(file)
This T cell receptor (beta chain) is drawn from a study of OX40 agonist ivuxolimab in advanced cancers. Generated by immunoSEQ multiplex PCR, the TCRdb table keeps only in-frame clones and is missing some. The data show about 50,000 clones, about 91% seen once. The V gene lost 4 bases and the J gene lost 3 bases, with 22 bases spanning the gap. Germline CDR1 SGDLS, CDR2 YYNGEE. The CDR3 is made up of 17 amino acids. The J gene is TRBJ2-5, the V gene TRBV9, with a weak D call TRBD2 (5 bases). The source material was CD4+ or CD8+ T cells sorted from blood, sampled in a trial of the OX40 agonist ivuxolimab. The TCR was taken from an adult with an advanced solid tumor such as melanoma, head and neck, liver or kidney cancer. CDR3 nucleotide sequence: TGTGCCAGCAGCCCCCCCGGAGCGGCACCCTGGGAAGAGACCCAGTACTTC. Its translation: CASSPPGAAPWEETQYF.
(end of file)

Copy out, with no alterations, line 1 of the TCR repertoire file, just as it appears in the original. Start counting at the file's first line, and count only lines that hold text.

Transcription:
This T cell receptor (beta chain) is drawn from a study of OX40 agonist ivuxolimab in advanced cancers. Generated by immunoSEQ multiplex PCR, the TCRdb table keeps only in-frame clones and is missing some. The data show about 50,000 clones, about 91% seen once. The V gene lost 4 bases and the J gene lost 3 bases, with 22 bases spanning the gap. Germline CDR1 SGDLS, CDR2 YYNGEE. The CDR3 is made up of 17 amino acids. The J gene is TRBJ2-5, the V gene TRBV9, with a weak D call TRBD2 (5 bases). The source material was CD4+ or CD8+ T cells sorted from blood, sampled in a trial of the OX40 agonist ivuxolimab. The TCR was taken from an adult with an advanced solid tumor such as melanoma, head and neck, liver or kidney cancer. CDR3 nucleotide sequence: TGTGCCAGCAGCCCCCCCGGAGCGGCACCCTGGGAAGAGACCCAGTACTTC. Its translation: CASSPPGAAPWEETQYF.